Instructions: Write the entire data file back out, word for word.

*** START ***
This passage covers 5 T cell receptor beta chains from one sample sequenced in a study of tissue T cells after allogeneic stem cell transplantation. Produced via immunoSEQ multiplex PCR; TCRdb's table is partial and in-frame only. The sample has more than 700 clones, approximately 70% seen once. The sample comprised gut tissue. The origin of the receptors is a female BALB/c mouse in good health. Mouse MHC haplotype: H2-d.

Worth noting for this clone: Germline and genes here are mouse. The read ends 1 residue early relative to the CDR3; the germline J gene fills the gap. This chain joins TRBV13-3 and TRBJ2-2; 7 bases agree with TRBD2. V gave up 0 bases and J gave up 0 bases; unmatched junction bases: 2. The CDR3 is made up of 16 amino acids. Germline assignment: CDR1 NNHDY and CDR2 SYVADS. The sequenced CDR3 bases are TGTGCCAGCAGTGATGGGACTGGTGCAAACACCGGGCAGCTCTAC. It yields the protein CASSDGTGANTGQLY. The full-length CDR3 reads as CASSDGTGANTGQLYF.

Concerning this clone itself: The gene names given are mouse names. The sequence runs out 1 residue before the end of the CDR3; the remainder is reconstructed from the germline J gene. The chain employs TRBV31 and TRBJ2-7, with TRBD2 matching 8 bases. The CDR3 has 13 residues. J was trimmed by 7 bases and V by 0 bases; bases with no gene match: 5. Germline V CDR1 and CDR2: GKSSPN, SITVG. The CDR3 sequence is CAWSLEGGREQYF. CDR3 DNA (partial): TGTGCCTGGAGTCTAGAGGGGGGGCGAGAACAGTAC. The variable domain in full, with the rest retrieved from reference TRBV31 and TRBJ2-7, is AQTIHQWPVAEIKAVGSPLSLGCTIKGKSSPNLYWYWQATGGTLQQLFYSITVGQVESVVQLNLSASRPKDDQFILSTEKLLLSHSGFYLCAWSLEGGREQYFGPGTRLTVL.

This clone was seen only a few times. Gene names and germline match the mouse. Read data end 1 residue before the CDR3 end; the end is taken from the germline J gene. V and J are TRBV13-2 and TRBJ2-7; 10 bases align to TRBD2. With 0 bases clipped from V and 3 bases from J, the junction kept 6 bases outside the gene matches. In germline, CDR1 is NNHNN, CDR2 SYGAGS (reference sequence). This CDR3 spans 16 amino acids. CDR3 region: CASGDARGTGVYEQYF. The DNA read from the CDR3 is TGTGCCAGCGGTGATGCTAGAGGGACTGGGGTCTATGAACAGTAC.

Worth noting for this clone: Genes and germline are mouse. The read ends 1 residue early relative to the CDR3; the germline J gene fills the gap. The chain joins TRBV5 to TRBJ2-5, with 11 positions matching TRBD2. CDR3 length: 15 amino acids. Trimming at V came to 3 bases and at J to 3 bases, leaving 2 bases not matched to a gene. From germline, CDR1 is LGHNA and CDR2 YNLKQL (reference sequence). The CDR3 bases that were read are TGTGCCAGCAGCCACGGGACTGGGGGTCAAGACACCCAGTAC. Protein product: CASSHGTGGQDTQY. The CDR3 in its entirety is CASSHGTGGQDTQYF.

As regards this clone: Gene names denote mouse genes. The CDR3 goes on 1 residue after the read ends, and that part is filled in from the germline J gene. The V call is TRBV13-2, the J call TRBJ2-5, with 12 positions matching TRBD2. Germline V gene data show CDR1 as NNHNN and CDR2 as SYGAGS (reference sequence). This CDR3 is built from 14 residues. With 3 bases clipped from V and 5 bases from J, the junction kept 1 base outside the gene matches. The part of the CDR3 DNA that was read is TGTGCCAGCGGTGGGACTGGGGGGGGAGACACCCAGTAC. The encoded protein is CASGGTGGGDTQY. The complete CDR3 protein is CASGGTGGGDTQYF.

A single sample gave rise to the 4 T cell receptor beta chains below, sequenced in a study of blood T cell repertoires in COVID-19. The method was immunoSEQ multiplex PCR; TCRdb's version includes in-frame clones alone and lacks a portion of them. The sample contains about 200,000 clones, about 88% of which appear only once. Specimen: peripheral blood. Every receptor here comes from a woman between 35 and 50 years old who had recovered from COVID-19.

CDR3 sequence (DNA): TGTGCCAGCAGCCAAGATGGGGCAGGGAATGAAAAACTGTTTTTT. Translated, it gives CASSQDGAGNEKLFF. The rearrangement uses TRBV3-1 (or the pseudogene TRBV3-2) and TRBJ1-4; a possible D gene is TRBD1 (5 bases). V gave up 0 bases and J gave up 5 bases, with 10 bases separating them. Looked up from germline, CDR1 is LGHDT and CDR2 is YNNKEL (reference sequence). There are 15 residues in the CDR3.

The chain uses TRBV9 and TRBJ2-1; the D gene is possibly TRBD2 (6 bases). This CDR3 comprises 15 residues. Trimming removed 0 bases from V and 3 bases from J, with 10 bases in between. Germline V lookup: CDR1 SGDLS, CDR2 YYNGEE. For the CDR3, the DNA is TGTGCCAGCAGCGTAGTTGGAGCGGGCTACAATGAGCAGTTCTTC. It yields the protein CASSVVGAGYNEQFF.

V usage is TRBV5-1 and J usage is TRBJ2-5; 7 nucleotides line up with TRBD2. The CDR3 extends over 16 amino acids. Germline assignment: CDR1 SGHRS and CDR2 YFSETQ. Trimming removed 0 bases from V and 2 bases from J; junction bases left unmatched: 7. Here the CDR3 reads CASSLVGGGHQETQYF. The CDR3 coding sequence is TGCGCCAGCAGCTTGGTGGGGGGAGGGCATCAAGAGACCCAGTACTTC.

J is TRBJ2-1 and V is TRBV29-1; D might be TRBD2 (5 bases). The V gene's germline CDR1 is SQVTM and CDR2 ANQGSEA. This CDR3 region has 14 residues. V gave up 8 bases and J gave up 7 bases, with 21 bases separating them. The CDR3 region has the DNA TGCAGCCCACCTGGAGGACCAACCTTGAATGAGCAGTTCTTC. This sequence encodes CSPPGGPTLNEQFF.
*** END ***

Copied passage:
This passage covers 5 T cell receptor beta chains from one sample sequenced in a study of tissue T cells after allogeneic stem cell transplantation. Produced via immunoSEQ multiplex PCR; TCRdb's table is partial and in-frame only. The sample has more than 700 clones, approximately 70% seen once. The sample comprised gut tissue. The origin of the receptors is a female BALB/c mouse in good health. Mouse MHC haplotype: H2-d.

Worth noting for this clone: Germline and genes here are mouse. The read ends 1 residue early relative to the CDR3; the germline J gene fills the gap. This chain joins TRBV13-3 and TRBJ2-2; 7 bases agree with TRBD2. V gave up 0 bases and J gave up 0 bases; unmatched junction bases: 2. The CDR3 is made up of 16 amino acids. Germline assignment: CDR1 NNHDY and CDR2 SYVADS. The sequenced CDR3 bases are TGTGCCAGCAGTGATGGGACTGGTGCAAACACCGGGCAGCTCTAC. It yields the protein CASSDGTGANTGQLY. The full-length CDR3 reads as CASSDGTGANTGQLYF.

Concerning this clone itself: The gene names given are mouse names. The sequence runs out 1 residue before the end of the CDR3; the remainder is reconstructed from the germline J gene. The chain employs TRBV31 and TRBJ2-7, with TRBD2 matching 8 bases. The CDR3 has 13 residues. J was trimmed by 7 bases and V by 0 bases; bases with no gene match: 5. Germline V CDR1 and CDR2: GKSSPN, SITVG. The CDR3 sequence is CAWSLEGGREQYF. CDR3 DNA (partial): TGTGCCTGGAGTCTAGAGGGGGGGCGAGAACAGTAC. The variable domain in full, with the rest retrieved from reference TRBV31 and TRBJ2-7, is AQTIHQWPVAEIKAVGSPLSLGCTIKGKSSPNLYWYWQATGGTLQQLFYSITVGQVESVVQLNLSASRPKDDQFILSTEKLLLSHSGFYLCAWSLEGGREQYFGPGTRLTVL.

This clone was seen only a few times. Gene names and germline match the mouse. Read data end 1 residue before the CDR3 end; the end is taken from the germline J gene. V and J are TRBV13-2 and TRBJ2-7; 10 bases align to TRBD2. With 0 bases clipped from V and 3 bases from J, the junction kept 6 bases outside the gene matches. In germline, CDR1 is NNHNN, CDR2 SYGAGS (reference sequence). This CDR3 spans 16 amino acids. CDR3 region: CASGDARGTGVYEQYF. The DNA read from the CDR3 is TGTGCCAGCGGTGATGCTAGAGGGACTGGGGTCTATGAACAGTAC.

Worth noting for this clone: Genes and germline are mouse. The read ends 1 residue early relative to the CDR3; the germline J gene fills the gap. The chain joins TRBV5 to TRBJ2-5, with 11 positions matching TRBD2. CDR3 length: 15 amino acids. Trimming at V came to 3 bases and at J to 3 bases, leaving 2 bases not matched to a gene. From germline, CDR1 is LGHNA and CDR2 YNLKQL (reference sequence). The CDR3 bases that were read are TGTGCCAGCAGCCACGGGACTGGGGGTCAAGACACCCAGTAC. Protein product: CASSHGTGGQDTQY. The CDR3 in its entirety is CASSHGTGGQDTQYF.

As regards this clone: Gene names denote mouse genes. The CDR3 goes on 1 residue after the read ends, and that part is filled in from the germline J gene. The V call is TRBV13-2, the J call TRBJ2-5, with 12 positions matching TRBD2. Germline V gene data show CDR1 as NNHNN and CDR2 as SYGAGS (reference sequence). This CDR3 is built from 14 residues. With 3 bases clipped from V and 5 bases from J, the junction kept 1 base outside the gene matches. The part of the CDR3 DNA that was read is TGTGCCAGCGGTGGGACTGGGGGGGGAGACACCCAGTAC. The encoded protein is CASGGTGGGDTQY. The complete CDR3 protein is CASGGTGGGDTQYF.

A single sample gave rise to the 4 T cell receptor beta chains below, sequenced in a study of blood T cell repertoires in COVID-19. The method was immunoSEQ multiplex PCR; TCRdb's version includes in-frame clones alone and lacks a portion of them. The sample contains about 200,000 clones, about 88% of which appear only once. Specimen: peripheral blood. Every receptor here comes from a woman between 35 and 50 years old who had recovered from COVID-19.

CDR3 sequence (DNA): TGTGCCAGCAGCCAAGATGGGGCAGGGAATGAAAAACTGTTTTTT. Translated, it gives CASSQDGAGNEKLFF. The rearrangement uses TRBV3-1 (or the pseudogene TRBV3-2) and TRBJ1-4; a possible D gene is TRBD1 (5 bases). V gave up 0 bases and J gave up 5 bases, with 10 bases separating them. Looked up from germline, CDR1 is LGHDT and CDR2 is YNNKEL (reference sequence). There are 15 residues in the CDR3.

The chain uses TRBV9 and TRBJ2-1; the D gene is possibly TRBD2 (6 bases). This CDR3 comprises 15 residues. Trimming removed 0 bases from V and 3 bases from J, with 10 bases in between. Germline V lookup: CDR1 SGDLS, CDR2 YYNGEE. For the CDR3, the DNA is TGTGCCAGCAGCGTAGTTGGAGCGGGCTACAATGAGCAGTTCTTC. It yields the protein CASSVVGAGYNEQFF.

V usage is TRBV5-1 and J usage is TRBJ2-5; 7 nucleotides line up with TRBD2. The CDR3 extends over 16 amino acids. Germline assignment: CDR1 SGHRS and CDR2 YFSETQ. Trimming removed 0 bases from V and 2 bases from J; junction bases left unmatched: 7. Here the CDR3 reads CASSLVGGGHQETQYF. The CDR3 coding sequence is TGCGCCAGCAGCTTGGTGGGGGGAGGGCATCAAGAGACCCAGTACTTC.

J is TRBJ2-1 and V is TRBV29-1; D might be TRBD2 (5 bases). The V gene's germline CDR1 is SQVTM and CDR2 ANQGSEA. This CDR3 region has 14 residues. V gave up 8 bases and J gave up 7 bases, with 21 bases separating them. The CDR3 region has the DNA TGCAGCCCACCTGGAGGACCAACCTTGAATGAGCAGTTCTTC. This sequence encodes CSPPGGPTLNEQFF.